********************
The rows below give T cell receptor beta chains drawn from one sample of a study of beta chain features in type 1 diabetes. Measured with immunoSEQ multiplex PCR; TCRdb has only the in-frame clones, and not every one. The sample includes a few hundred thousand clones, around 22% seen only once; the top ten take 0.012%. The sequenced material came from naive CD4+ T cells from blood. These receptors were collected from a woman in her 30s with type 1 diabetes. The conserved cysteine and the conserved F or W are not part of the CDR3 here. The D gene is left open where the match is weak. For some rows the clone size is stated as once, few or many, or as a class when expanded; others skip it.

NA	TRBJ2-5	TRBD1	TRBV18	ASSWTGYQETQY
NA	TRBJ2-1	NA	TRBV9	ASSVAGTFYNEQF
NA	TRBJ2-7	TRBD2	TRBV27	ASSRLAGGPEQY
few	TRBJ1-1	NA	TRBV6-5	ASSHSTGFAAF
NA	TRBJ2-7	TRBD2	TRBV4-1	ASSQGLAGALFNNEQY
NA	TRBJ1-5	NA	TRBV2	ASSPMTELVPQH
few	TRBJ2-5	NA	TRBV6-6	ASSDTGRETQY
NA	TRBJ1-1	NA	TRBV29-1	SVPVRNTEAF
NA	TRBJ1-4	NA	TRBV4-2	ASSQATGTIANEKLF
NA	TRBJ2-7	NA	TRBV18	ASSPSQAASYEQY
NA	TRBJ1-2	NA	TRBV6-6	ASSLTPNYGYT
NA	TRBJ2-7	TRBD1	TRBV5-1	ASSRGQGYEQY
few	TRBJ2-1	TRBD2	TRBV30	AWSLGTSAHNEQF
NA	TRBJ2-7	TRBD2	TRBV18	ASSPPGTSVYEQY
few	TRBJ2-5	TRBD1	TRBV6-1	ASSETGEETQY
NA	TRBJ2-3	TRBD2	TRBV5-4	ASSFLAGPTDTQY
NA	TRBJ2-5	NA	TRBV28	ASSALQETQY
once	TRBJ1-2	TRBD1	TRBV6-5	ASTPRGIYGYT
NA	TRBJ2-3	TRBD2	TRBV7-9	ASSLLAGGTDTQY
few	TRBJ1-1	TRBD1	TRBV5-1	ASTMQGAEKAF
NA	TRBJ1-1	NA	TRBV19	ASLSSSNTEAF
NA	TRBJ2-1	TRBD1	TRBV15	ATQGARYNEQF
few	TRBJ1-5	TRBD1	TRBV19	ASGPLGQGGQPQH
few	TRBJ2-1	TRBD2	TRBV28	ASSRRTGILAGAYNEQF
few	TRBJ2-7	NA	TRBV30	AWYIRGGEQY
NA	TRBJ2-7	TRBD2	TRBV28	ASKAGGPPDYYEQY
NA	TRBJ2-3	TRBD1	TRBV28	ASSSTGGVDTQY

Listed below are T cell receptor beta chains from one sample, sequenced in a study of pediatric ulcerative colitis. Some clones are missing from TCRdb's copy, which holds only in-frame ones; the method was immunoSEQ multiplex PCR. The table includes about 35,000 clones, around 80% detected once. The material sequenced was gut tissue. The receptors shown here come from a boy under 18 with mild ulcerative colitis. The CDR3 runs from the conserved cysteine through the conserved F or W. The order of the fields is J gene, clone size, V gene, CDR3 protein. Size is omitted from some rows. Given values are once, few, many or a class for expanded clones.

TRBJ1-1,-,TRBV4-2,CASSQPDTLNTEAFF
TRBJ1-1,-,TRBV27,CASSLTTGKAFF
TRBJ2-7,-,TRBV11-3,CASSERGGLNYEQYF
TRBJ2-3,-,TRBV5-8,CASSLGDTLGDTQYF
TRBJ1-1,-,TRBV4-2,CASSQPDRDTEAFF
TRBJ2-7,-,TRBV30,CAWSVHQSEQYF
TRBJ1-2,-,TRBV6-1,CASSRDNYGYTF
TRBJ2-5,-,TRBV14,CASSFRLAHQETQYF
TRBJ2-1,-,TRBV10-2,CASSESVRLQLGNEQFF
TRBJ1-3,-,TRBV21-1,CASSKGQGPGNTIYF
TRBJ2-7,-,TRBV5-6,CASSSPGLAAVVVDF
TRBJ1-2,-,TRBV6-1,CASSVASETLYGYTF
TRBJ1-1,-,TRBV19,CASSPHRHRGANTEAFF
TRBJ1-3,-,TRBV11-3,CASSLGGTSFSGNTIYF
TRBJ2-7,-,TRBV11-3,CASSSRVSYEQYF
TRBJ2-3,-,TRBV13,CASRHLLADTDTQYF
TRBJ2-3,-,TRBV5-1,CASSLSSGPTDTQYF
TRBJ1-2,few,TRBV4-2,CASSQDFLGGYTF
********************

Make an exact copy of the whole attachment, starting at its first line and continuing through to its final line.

The rows below give T cell receptor beta chains drawn from one sample of a study of beta chain features in type 1 diabetes. Measured with immunoSEQ multiplex PCR; TCRdb has only the in-frame clones, and not every one. The sample includes a few hundred thousand clones, around 22% seen only once; the top ten take 0.012%. The sequenced material came from naive CD4+ T cells from blood. These receptors were collected from a woman in her 30s with type 1 diabetes. The conserved cysteine and the conserved F or W are not part of the CDR3 here. The D gene is left open where the match is weak. For some rows the clone size is stated as once, few or many, or as a class when expanded; others skip it.

NA	TRBJ2-5	TRBD1	TRBV18	ASSWTGYQETQY
NA	TRBJ2-1	NA	TRBV9	ASSVAGTFYNEQF
NA	TRBJ2-7	TRBD2	TRBV27	ASSRLAGGPEQY
few	TRBJ1-1	NA	TRBV6-5	ASSHSTGFAAF
NA	TRBJ2-7	TRBD2	TRBV4-1	ASSQGLAGALFNNEQY
NA	TRBJ1-5	NA	TRBV2	ASSPMTELVPQH
few	TRBJ2-5	NA	TRBV6-6	ASSDTGRETQY
NA	TRBJ1-1	NA	TRBV29-1	SVPVRNTEAF
NA	TRBJ1-4	NA	TRBV4-2	ASSQATGTIANEKLF
NA	TRBJ2-7	NA	TRBV18	ASSPSQAASYEQY
NA	TRBJ1-2	NA	TRBV6-6	ASSLTPNYGYT
NA	TRBJ2-7	TRBD1	TRBV5-1	ASSRGQGYEQY
few	TRBJ2-1	TRBD2	TRBV30	AWSLGTSAHNEQF
NA	TRBJ2-7	TRBD2	TRBV18	ASSPPGTSVYEQY
few	TRBJ2-5	TRBD1	TRBV6-1	ASSETGEETQY
NA	TRBJ2-3	TRBD2	TRBV5-4	ASSFLAGPTDTQY
NA	TRBJ2-5	NA	TRBV28	ASSALQETQY
once	TRBJ1-2	TRBD1	TRBV6-5	ASTPRGIYGYT
NA	TRBJ2-3	TRBD2	TRBV7-9	ASSLLAGGTDTQY
few	TRBJ1-1	TRBD1	TRBV5-1	ASTMQGAEKAF
NA	TRBJ1-1	NA	TRBV19	ASLSSSNTEAF
NA	TRBJ2-1	TRBD1	TRBV15	ATQGARYNEQF
few	TRBJ1-5	TRBD1	TRBV19	ASGPLGQGGQPQH
few	TRBJ2-1	TRBD2	TRBV28	ASSRRTGILAGAYNEQF
few	TRBJ2-7	NA	TRBV30	AWYIRGGEQY
NA	TRBJ2-7	TRBD2	TRBV28	ASKAGGPPDYYEQY
NA	TRBJ2-3	TRBD1	TRBV28	ASSSTGGVDTQY

Listed below are T cell receptor beta chains from one sample, sequenced in a study of pediatric ulcerative colitis. Some clones are missing from TCRdb's copy, which holds only in-frame ones; the method was immunoSEQ multiplex PCR. The table includes about 35,000 clones, around 80% detected once. The material sequenced was gut tissue. The receptors shown here come from a boy under 18 with mild ulcerative colitis. The CDR3 runs from the conserved cysteine through the conserved F or W. The order of the fields is J gene, clone size, V gene, CDR3 protein. Size is omitted from some rows. Given values are once, few, many or a class for expanded clones.

TRBJ1-1,-,TRBV4-2,CASSQPDTLNTEAFF
TRBJ1-1,-,TRBV27,CASSLTTGKAFF
TRBJ2-7,-,TRBV11-3,CASSERGGLNYEQYF
TRBJ2-3,-,TRBV5-8,CASSLGDTLGDTQYF
TRBJ1-1,-,TRBV4-2,CASSQPDRDTEAFF
TRBJ2-7,-,TRBV30,CAWSVHQSEQYF
TRBJ1-2,-,TRBV6-1,CASSRDNYGYTF
TRBJ2-5,-,TRBV14,CASSFRLAHQETQYF
TRBJ2-1,-,TRBV10-2,CASSESVRLQLGNEQFF
TRBJ1-3,-,TRBV21-1,CASSKGQGPGNTIYF
TRBJ2-7,-,TRBV5-6,CASSSPGLAAVVVDF
TRBJ1-2,-,TRBV6-1,CASSVASETLYGYTF
TRBJ1-1,-,TRBV19,CASSPHRHRGANTEAFF
TRBJ1-3,-,TRBV11-3,CASSLGGTSFSGNTIYF
TRBJ2-7,-,TRBV11-3,CASSSRVSYEQYF
TRBJ2-3,-,TRBV13,CASRHLLADTDTQYF
TRBJ2-3,-,TRBV5-1,CASSLSSGPTDTQYF
TRBJ1-2,few,TRBV4-2,CASSQDFLGGYTF